cCristiano Ronaldo’s recent exit from Manchester United marked two important endings. The final curtain on fans’ unconditional love for a pixie star who as an unused substitute couldn’t make sure to celebrate a dazzling win over Spurs. It’s also the death knell for this 37-year-old being significant – to Eric ten Hag and to the united side he seeks to build.
Both are connected. Fans witnessed their team’s best showing in recent memory and saw a man earn around £500,000 a week favoring Scott McTominay, Christian Eriksen and Anthony Ilanga when his manager made changes. They watched a footballer with pure hero status due to his brilliance throw it in their faces by acting as if he could and should overwhelm their club.
More material is how a second hit in less than three months highlights Ronaldo’s waning strength. In July, in the first half during a friendly match against Rayo Vallecano, Ten Hag had the audacity to replace a player who was not close to the match after missing the pre-season (due to a family issue). Ronaldo’s reaction was to leave Old Trafford before the final whistle in the first challenge to the new manager’s authority. This was also a band member who at the beginning of the summer sent smoke signals that he wished to leave.
United paused on Sunday and honored Ronaldo’s impressive 700-goal feat for the club with an on-pitch presentation from Sir Alex Ferguson, which was followed by discontent (now hardly news) over his dislocation during the goalless draw with Newcastle. .
Three days later, Ten Hag returned Marcus Rashford to the starting lineup at the expense of Ronaldo. The 52-year-old, whose management blends interpersonal skills, intelligence, tactical acumen and solid edge, has been very hard at explaining why. Ronaldo’s legs were not at the level of “good pressure” needed to face the visitors.
Spurs were expertly stifled as the tactical stunt made the dream come true, as goals from Fred and Bruno Fernandes gave United a stunning victory. All without Ronaldo, whose avoidance by Ten Hag even as a substitute has led to his regression to further pettiness, having previously only been a substitute in the victories over Liverpool (2-1) and Arsenal (3-1).
Ten Hag’s judgment on Ronaldo’s import was found in the manager’s disregard for him when the team suffered a serious defeat at Manchester City (6-3). Instead, Rashford and Jadon Sancho started while Anthony Martial was the jingle sent by Ten Hag.
It is hardly Ronaldo’s fault that he is in the winter of a great career. But what he can do is accept that while still fighting – the right way – for the starting berth. The next episode of Ronaldo’s TV series will be interesting, although watching Tin Hag suggests that the coach will play a smart role. He will surely fine Ronaldo for Wednesday’s game, and while any work inside the house may be kept, there is a fundamental question about how his teammates view this volatile star.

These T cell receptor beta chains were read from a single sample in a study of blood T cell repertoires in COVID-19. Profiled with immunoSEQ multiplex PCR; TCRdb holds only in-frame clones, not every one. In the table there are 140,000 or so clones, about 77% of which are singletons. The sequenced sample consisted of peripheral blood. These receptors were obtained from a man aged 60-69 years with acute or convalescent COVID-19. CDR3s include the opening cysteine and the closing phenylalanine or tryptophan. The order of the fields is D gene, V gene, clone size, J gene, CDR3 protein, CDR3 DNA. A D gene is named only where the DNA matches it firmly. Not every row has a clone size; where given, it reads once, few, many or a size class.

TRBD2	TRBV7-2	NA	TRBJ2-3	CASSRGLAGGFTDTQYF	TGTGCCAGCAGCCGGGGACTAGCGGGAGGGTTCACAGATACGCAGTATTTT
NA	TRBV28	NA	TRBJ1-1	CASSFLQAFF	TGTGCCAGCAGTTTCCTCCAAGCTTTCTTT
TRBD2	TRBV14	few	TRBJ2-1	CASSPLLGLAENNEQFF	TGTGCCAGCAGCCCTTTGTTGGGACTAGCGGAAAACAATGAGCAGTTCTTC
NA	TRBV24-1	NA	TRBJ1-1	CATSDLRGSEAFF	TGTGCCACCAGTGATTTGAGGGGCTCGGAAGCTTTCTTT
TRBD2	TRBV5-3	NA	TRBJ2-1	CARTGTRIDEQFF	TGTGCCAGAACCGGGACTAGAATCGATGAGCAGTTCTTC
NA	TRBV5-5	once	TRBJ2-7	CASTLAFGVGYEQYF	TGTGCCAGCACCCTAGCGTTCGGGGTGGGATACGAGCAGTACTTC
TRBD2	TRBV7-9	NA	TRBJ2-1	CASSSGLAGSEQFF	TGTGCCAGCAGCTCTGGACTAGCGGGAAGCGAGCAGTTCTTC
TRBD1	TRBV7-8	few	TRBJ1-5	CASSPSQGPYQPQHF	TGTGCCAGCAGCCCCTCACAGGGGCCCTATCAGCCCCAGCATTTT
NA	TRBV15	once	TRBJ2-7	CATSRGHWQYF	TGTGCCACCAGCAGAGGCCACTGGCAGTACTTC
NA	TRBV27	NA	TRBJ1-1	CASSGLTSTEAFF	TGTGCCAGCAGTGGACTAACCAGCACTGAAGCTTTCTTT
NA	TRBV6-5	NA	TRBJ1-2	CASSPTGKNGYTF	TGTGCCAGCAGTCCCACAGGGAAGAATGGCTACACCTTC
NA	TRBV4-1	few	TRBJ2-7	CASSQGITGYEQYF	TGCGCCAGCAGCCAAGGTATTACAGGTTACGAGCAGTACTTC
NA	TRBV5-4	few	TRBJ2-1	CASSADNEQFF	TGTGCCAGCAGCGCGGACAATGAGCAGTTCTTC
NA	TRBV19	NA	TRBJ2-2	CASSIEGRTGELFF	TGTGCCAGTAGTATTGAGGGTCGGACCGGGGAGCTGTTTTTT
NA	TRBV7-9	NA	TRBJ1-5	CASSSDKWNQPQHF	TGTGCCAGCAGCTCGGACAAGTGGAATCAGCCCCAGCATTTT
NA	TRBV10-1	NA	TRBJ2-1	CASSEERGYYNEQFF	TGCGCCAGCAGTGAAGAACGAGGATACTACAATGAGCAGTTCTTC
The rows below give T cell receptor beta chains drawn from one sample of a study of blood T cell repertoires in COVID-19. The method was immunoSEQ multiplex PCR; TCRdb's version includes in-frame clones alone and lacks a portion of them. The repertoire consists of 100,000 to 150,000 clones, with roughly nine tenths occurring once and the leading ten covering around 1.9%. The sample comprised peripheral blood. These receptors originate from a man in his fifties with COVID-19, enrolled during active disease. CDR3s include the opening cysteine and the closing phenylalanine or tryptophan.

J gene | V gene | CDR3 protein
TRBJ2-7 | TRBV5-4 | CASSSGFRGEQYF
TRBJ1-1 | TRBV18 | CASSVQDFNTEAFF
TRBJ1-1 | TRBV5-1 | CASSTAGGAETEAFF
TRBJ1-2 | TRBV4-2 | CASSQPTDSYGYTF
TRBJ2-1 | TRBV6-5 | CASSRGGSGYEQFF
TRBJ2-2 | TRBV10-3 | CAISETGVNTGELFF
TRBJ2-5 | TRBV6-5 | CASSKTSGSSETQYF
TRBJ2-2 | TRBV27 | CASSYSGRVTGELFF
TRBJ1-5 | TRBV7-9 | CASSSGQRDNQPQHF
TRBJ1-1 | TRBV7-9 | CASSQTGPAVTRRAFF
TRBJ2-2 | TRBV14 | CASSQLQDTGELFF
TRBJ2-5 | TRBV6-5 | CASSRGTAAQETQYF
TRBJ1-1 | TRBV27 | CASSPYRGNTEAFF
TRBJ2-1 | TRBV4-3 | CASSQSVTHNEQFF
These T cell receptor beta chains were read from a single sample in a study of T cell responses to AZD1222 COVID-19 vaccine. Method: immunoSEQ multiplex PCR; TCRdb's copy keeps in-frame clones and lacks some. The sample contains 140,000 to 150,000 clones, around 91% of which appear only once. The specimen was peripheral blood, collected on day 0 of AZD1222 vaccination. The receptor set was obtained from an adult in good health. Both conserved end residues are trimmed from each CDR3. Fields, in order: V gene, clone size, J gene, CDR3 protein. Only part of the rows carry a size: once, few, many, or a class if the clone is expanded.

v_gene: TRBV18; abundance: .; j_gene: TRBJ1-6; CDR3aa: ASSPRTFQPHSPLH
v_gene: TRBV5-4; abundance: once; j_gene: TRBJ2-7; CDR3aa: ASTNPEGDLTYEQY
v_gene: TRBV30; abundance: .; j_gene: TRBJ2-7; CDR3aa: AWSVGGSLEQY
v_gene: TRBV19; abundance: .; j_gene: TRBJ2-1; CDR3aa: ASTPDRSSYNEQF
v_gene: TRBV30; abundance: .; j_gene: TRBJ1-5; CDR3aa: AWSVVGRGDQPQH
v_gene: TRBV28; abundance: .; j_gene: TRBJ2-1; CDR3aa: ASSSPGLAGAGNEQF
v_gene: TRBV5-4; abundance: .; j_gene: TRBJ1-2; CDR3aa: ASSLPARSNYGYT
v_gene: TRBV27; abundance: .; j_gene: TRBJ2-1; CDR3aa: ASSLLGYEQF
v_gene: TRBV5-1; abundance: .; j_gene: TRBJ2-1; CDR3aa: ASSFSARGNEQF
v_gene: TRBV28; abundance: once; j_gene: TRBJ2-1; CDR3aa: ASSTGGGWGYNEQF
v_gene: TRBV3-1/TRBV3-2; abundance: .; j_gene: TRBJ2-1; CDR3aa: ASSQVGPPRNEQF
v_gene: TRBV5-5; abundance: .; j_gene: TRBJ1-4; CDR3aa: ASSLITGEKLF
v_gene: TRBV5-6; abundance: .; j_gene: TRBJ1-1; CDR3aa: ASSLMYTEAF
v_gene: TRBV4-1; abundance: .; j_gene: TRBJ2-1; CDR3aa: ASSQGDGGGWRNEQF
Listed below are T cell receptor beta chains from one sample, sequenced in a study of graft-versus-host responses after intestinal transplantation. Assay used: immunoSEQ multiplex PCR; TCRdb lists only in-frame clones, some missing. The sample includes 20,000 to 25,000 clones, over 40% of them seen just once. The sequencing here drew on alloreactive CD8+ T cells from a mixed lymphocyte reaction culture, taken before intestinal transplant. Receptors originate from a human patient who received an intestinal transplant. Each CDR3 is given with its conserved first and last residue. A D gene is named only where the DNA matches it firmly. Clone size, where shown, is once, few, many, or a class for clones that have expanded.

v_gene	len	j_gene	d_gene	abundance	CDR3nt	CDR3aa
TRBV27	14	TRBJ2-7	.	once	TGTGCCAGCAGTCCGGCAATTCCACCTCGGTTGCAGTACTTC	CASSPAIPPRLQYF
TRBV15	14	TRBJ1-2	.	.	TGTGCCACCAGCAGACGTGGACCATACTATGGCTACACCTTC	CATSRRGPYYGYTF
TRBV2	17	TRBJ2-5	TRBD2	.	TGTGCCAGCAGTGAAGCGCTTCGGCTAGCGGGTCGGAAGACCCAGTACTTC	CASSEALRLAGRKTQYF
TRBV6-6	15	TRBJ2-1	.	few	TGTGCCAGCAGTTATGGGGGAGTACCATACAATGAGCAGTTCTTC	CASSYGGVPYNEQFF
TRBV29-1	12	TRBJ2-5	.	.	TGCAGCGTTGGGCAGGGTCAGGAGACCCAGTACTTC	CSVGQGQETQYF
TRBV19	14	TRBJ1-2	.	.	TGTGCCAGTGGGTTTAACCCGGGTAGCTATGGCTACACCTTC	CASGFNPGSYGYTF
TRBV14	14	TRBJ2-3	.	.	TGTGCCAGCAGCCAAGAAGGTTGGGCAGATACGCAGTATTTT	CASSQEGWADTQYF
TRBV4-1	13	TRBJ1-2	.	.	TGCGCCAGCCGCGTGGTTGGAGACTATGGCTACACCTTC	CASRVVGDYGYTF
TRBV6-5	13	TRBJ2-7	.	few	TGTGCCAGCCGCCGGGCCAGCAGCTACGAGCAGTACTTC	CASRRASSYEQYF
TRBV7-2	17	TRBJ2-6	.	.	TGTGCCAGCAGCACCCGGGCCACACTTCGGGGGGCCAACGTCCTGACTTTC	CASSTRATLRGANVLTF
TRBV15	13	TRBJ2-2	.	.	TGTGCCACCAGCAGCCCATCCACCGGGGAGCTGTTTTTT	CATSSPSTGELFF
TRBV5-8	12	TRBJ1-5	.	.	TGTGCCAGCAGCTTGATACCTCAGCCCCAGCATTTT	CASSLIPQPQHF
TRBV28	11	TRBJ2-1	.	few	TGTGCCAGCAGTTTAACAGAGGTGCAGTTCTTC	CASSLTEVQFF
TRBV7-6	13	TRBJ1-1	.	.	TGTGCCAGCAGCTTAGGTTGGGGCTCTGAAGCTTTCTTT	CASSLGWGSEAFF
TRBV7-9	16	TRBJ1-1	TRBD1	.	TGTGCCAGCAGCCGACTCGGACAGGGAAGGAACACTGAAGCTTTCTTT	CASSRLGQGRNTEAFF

Respect may evaporate – not for the talent, hard work, silverware, personal honors, and 817 career goals – but for the character who continues to suggest being the antithesis of the all-for-one ethos that Ten Hag knows is vital to his success.
The coach will be aware that Ronaldo can still be a powerful weapon – mostly off the bench – so expect him to deliver quiet messages at Friday’s briefing when questioned about the issue, the player’s value and his future. Any and all answers will be analyzed for a subtext because the inescapable fact is that the ideal scenario – for Tin Hag, his squad and Ronaldo – would be for the player to leave as soon as possible – which is in the January window.
Few clubs can afford the player’s salary with Ronaldo, and this was the predominant reason he did not leave in the summer. But if this same problem appears to persist in relation to the winter market, it feels increasingly irrelevant as the aspect develops. Upon exiting on Wednesday, Ronaldo cemented Ten Hag’s assessment as a minor player at United – to be published when and if needed but by no means a brilliant opportunity for the 11th on the basis of past glories and a resplendent CV.
Also as a metaphor, for his second coming at United (after the 2003-2009 period), Ronaldo’s skip is appropriate: he points to his sense of being encoded, an ideal of a perfection who, though one of the greats, is still unknown, whose profile is outside Pitch via photo-conscious and choreographed social media posts, with a fierce guard of real character.
Perhaps he will seize this opportunity to change a little with a soul-searching that could lead to an apology issued Wednesday night and the revelation of the man behind the mask. Maybe, though, he won’t.
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